• Great communication is key. As a remote employee, you are responsible for your own visibility inside the team. Nobody's gonna do that for you. This is really hard with software work, because so much of it can be heads-down. And, most engineers tend to be fairly uncomfortable tooting their own horn. But if you don't spread awareness of what you're working on, at best you'll stagnate and not see your work recognized. Once, I spent several months where my visible work output was essentially nil (I was heads-down in a super-hard refactoring), and even though I pulled off something pretty damn impressive I still nearly lost my job because my team didn't know what the fuck I was up to. I should have been communicating my progress better -- a daily email to my team, an internal blog, regular commits to a work-in-progress pull request, whatever. Because I didn't, I turned what should have been a huge win into a near firing.
  • Finally, people who are self-motivated succeed as remote employees a lot more often than people who require external motivation to get shit done. If you've checked the last to-do off your list at 3pm on a Thursday, are you going to ask your team "what's next?" Or are you going to delay that last commit until Friday so you can enjoy the sunshine? I've been the guy who did the later. I got fired, and deserved it. So, if you want to make yourself an attractive remote employee, being able to demonstrate that you're the kind of person who goes looking for good work to do is super-helpful.
Lastly, a couple words about what I'd suggest you look for in in the teams you look to join. Given that you've used the phrase "remote-first", I think you probably already know this, but just to validate: yes, you want to join a fully-distributed or remote-first culture over a office culture with a few remote employees. Being one of a few remote employees is remote work at a graduate level: the odds are stacked against the weirdos who work from home. It can work, but... it's hard. Also, if you can, ask your potential boss about their experience managing remote teams: a manager new to remote teams, without strong institutional support, has a pretty good chance of fucking it up. Managing distributed teams is much harder than managing collocated ones, but not a lot of newer managers really understand that. I rather royally screwed up my first forey into managing a fully-distributed team, and my team had to suffer through my learning curve. I'd suggest you try not to work for that version of me, if you can avoid it.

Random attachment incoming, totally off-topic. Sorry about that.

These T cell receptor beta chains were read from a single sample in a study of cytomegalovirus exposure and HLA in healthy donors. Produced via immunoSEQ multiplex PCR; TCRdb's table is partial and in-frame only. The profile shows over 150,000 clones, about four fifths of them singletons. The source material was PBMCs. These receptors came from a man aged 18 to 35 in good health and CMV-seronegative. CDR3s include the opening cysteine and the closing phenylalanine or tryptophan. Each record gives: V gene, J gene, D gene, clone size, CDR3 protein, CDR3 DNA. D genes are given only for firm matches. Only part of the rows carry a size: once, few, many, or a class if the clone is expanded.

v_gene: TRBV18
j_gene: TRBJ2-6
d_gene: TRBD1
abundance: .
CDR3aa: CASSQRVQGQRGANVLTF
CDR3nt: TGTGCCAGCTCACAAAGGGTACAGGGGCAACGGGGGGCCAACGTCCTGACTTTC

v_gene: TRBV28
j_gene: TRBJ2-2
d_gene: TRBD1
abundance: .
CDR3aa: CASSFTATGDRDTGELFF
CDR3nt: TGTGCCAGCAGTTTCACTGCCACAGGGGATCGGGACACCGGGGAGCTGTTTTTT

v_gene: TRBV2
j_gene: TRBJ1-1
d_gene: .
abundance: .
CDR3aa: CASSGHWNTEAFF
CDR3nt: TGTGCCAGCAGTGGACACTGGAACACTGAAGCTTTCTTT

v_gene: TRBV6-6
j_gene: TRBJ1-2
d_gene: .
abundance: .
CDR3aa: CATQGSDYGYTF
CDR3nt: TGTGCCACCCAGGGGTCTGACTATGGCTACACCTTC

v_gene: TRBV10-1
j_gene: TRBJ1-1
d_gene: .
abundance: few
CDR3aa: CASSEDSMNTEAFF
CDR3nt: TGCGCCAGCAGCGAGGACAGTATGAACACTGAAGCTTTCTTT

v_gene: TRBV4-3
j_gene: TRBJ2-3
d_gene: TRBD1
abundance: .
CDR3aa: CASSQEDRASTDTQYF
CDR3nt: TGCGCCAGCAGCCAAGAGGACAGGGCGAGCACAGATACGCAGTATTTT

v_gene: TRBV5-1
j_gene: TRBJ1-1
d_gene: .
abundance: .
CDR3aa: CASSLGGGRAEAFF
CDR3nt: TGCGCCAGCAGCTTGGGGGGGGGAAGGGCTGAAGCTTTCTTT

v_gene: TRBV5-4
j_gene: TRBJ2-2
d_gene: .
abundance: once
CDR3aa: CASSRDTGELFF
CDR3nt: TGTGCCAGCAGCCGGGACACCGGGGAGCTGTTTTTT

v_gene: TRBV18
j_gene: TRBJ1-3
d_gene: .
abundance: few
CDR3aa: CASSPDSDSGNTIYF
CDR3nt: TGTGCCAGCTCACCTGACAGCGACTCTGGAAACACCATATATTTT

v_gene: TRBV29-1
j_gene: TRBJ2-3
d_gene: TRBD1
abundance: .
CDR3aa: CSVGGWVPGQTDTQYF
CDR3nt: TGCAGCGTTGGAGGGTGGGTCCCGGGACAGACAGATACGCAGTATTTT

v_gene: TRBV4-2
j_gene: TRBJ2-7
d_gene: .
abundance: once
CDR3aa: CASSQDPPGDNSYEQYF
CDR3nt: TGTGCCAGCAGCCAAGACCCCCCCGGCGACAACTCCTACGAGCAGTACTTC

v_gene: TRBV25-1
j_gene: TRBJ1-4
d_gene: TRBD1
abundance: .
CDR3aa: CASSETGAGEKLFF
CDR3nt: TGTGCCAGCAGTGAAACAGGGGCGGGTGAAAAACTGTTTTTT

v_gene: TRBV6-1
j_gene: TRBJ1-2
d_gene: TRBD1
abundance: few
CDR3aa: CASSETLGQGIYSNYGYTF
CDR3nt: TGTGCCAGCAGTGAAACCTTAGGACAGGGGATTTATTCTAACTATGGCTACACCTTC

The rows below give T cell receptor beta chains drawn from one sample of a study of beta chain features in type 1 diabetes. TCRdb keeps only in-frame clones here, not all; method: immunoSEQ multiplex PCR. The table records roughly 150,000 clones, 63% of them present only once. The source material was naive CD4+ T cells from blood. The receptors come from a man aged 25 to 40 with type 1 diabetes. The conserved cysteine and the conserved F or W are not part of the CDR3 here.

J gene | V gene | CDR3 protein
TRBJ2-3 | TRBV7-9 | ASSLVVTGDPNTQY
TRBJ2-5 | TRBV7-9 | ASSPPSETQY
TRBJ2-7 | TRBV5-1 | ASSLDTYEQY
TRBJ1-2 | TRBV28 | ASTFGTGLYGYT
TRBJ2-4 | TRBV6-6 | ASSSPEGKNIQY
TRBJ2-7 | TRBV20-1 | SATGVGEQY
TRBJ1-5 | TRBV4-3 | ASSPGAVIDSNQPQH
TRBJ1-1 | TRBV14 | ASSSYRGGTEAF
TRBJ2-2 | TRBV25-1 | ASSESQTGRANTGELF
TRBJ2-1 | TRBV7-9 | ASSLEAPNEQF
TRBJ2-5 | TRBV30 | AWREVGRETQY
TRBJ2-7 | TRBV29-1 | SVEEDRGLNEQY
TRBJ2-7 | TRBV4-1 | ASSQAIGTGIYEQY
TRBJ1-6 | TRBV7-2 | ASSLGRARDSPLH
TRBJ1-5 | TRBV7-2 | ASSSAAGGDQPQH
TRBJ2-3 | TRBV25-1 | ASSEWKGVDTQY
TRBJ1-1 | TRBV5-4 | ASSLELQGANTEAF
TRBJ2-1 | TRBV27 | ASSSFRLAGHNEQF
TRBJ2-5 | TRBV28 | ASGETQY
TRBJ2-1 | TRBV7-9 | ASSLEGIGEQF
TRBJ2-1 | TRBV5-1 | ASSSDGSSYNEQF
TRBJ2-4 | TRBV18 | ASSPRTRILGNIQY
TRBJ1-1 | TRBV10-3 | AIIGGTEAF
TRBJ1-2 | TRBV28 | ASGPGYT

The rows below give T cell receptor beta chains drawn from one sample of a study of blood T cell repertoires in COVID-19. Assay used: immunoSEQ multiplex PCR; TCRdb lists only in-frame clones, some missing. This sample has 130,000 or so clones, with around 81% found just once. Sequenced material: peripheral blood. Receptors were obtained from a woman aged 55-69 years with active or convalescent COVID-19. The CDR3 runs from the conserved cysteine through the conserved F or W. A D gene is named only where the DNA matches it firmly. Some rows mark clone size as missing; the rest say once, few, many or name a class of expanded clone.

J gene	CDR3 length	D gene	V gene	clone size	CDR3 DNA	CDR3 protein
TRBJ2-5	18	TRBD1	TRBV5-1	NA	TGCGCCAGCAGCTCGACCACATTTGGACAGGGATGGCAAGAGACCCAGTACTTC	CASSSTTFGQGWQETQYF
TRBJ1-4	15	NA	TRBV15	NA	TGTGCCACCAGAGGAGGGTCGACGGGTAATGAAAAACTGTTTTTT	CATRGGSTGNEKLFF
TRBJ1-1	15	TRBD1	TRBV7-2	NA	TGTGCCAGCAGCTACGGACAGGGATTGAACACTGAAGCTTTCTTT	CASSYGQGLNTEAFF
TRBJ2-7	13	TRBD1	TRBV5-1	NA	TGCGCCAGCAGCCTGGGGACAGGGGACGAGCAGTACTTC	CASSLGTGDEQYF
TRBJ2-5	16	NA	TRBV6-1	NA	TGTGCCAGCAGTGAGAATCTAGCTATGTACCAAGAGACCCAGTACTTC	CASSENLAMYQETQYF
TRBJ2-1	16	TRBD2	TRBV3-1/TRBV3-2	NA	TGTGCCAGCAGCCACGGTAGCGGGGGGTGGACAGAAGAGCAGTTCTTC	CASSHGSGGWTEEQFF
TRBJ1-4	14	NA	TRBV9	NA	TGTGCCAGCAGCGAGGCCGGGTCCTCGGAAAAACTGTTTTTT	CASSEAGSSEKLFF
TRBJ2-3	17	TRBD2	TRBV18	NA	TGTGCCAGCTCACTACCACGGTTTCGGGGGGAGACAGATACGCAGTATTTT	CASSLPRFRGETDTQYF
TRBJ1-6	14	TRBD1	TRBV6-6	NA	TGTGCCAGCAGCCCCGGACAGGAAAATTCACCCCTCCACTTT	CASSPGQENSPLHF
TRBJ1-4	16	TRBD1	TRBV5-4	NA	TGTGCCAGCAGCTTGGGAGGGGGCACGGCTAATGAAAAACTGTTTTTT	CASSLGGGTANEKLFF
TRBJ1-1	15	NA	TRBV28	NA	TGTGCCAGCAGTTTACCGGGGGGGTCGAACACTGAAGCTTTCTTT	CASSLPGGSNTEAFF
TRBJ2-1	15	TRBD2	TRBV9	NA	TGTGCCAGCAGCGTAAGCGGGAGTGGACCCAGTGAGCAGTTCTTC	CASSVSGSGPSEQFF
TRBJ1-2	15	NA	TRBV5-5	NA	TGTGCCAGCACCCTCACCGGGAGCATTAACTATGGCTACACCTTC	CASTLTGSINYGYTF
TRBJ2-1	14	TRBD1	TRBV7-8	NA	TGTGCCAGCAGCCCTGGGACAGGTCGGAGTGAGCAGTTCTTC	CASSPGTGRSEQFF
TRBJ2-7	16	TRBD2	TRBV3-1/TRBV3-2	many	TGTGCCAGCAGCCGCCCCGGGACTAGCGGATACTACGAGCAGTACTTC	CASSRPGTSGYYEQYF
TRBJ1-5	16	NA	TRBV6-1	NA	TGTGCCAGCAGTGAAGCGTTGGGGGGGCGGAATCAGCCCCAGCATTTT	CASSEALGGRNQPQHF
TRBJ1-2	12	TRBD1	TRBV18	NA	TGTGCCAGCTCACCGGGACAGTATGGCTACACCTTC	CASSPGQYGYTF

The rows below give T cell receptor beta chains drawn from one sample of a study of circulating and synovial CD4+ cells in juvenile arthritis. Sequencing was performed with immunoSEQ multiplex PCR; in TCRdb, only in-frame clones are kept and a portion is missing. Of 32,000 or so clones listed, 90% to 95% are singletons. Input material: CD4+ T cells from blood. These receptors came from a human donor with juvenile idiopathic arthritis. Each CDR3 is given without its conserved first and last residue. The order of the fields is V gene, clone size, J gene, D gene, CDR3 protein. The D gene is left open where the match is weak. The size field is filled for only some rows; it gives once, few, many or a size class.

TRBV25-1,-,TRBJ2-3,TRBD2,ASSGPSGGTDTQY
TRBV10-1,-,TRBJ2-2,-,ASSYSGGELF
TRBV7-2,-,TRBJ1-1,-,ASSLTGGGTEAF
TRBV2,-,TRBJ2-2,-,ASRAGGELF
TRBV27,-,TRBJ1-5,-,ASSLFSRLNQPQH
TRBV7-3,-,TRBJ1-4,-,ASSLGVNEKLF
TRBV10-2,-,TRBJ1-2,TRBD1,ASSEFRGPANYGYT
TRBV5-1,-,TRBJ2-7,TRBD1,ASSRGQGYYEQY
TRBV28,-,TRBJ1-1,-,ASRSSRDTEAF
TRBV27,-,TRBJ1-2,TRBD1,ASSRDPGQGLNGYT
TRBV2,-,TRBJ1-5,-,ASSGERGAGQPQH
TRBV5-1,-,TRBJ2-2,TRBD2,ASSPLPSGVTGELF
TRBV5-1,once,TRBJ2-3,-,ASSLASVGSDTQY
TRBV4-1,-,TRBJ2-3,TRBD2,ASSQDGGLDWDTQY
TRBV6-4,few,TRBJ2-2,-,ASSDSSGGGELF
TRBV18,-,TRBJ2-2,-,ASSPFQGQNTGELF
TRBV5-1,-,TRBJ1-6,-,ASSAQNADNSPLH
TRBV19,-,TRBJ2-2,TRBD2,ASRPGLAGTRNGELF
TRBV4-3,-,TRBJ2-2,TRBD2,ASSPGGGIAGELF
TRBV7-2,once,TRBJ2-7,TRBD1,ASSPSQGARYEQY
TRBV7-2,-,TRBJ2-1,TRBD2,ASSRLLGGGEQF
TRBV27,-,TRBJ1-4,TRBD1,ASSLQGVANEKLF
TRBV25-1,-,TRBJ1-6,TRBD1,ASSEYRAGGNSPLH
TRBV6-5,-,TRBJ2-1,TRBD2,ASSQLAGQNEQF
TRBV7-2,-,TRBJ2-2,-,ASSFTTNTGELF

Good luck! There are more and more delightful distributed teams out there, and I'm sure you can land on one of 'em! If you want to talk more, feel free to memail me.
posted by jacobian at 9:15 PM on February 27, 2017 [17 favorites]

I moved to a city for a certain job, stayed there a couple years, realized I hated it, and then asked if I could telecommute because I couldn't stay in said city. I was able to point to a precedent of some other people having worked remotely for other reasons. I also, in my case, was able to spin it as me being in another timezone would give us more coverage on issues that cropped up. They did it and it was fine. Then I interviewed for another job and I was like, "I'm willing to move, but if I could telecommute, I'm very comfortable doing that too and I'd like to be able to stay where I am," and they decided to let me do that. Honestly, I doubt I would've moved for the job, but I wanted to show them I was interested and excited about the job itself, and I made sure I put remote working on the table. So I've telecommuted for years at this point.

I like telecommuting, but you just have to pay more attention to carving out discussion time. What annoyed me about being in an office was any question was something someone could easily bug me about, and people didn't try to solve it on their own. But when you're never face-to-face, then you run into never asking questions because it's more work to troubleshoot something. Communicating is key.

Also, as a remote worker, you can feel very isolated. You can feel like you don't know what's going on at the company as well as everyone else, and you can miss having human interaction with the co-workers you do like. Often it is nice because you can easily stay out of any workplace drama or problems, but you also lose out on some benefits.
posted by AppleTurnover at 9:41 PM on February 27, 2017

"I don't know how to explain all this to an employer without sounding like a Bitter Betty."

You can't and won't be able to. You will sound like a Bitter Betty even to a current employer, let alone a prospective one. Nthing the advice about remote-first workplaces for the reasons many others have stated, but in the event there are other options, focus on how you will make it work, not the reasons why you want it (because those, in theory at least, should be irrelevant). Your reasons sound, quite frankly, petty and problematic, and will be a red flag to a prospective employer that owes you nothing and doesn't need the hassle.
posted by ryanbryan at 4:12 AM on February 28, 2017 [3 favorites]

Best answer: I'm a (part time) remote worker also in the technology sector, and I have to disagree with ryanbryan above that your reasons are "petty and problematic". Any irritations that keep you from reaching "flow state" are a big deal for a software developer. My advice to you is basically tell the truth to your employer, but *only* through the lens of your quality of work.